The brief states "You may assume the parameter is positive", but one of the tests uses 0 as a parameter. Consider changing "positive" to "non-negative".

I am curious of this one, if it is ok to ask, how would someone here go about getting the roots of a number, possibly on paper the easiest way possible. For example how could I determine that the roots of 121 would in fact be 11?
Edit: Perhpas in python I could use sqrt() for that

Judging by the fact it hasn't been solved in 4 months and no feedback given to your comment, it seems that nobody really cares about those corner cases. :( Although they render a good portion of solutions plainly wrong.
There's also a really interesting one edge case: (2^26 + 1)^2 - 1. Solutions that test for fraction part of sqrt() to be zero will think it's a perfect square.

This comment is hidden because it contains spoiler information about the solution

The brief states "You may assume the parameter is positive", but one of the tests uses 0 as a parameter. Consider changing "positive" to "non-negative".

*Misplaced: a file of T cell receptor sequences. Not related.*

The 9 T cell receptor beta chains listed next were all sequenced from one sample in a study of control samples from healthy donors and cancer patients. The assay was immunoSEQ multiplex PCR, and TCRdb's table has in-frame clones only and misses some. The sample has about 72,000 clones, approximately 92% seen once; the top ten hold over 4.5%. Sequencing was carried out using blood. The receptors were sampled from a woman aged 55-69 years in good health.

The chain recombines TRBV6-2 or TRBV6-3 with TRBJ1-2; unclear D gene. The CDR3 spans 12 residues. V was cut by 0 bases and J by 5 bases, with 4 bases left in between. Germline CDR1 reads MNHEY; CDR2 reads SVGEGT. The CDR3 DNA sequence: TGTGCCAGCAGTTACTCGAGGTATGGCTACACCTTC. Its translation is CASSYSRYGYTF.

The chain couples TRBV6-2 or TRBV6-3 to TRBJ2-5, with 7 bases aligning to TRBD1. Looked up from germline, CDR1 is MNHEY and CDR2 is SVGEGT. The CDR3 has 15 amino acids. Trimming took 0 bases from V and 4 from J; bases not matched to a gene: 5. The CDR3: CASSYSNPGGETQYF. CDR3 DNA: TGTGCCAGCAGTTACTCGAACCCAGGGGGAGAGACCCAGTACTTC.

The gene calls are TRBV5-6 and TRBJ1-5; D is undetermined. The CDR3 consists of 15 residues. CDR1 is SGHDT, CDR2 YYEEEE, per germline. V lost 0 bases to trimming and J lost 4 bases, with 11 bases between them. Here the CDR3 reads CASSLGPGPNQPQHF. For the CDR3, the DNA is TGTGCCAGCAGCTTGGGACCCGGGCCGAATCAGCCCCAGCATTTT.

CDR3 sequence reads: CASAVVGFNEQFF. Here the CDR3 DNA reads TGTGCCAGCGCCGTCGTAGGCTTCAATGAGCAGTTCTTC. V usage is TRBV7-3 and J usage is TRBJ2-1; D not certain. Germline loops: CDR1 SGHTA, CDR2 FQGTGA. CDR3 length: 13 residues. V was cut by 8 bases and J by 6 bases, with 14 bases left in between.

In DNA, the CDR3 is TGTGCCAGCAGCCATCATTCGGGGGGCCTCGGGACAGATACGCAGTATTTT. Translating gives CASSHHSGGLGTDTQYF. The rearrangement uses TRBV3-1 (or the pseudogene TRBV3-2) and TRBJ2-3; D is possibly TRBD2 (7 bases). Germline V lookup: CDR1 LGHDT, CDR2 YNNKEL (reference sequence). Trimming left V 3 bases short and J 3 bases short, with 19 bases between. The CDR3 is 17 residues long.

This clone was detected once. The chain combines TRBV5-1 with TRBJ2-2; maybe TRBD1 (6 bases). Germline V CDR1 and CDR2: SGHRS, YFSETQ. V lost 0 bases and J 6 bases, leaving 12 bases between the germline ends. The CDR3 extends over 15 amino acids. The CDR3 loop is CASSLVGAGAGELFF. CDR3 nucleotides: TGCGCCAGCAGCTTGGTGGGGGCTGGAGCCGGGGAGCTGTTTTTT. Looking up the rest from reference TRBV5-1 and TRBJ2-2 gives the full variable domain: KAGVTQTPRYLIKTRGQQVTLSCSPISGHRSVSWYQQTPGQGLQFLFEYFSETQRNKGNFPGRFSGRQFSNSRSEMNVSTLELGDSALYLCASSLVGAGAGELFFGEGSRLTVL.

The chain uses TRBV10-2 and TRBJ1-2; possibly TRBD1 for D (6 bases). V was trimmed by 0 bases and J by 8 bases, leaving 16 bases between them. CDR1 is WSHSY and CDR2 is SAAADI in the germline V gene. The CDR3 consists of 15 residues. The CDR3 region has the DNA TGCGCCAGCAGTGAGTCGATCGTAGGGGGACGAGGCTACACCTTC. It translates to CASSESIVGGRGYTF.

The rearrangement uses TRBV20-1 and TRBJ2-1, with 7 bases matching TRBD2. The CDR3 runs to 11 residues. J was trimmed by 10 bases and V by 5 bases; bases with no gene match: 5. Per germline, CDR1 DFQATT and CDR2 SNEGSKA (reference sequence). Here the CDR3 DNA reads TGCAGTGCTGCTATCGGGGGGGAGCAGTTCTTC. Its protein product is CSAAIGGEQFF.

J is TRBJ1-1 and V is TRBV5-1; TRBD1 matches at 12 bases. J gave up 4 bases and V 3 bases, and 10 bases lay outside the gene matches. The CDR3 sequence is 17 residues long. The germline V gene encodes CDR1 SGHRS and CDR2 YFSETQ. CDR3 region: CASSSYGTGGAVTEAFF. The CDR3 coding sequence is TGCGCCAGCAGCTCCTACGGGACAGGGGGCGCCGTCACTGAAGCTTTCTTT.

This comment is hidden because it contains spoiler information about the solution

чтобы найти корень числа в Питоне, нужно возвести его в степень 0.5, например 121**0.5

.sqrt(n); is what I'm using with javascript

'looks like you solved it'

'looks like you solved it'

There is still a typo in that sentence.

I am curious of this one, if it is ok to ask, how would someone here go about getting the roots of a number, possibly on paper the easiest way possible. For example how could I determine that the roots of 121 would in fact be 11?

Edit: Perhpas in python I could use sqrt() for that

ah i see thx

You can see other solutions and discuss your own in Solutions section.

This comment is hidden because it contains spoiler information about the solution

Judging by the fact it hasn't been solved in 4 months and no feedback given to your comment, it seems that nobody really cares about those corner cases. :( Although they render a good portion of solutions plainly wrong.

There's also a really interesting one edge case: (2^26 + 1)^2 - 1. Solutions that test for fraction part of sqrt() to be zero will think it's a perfect square.

This comment is hidden because it contains spoiler information about the solution

## Loading more items...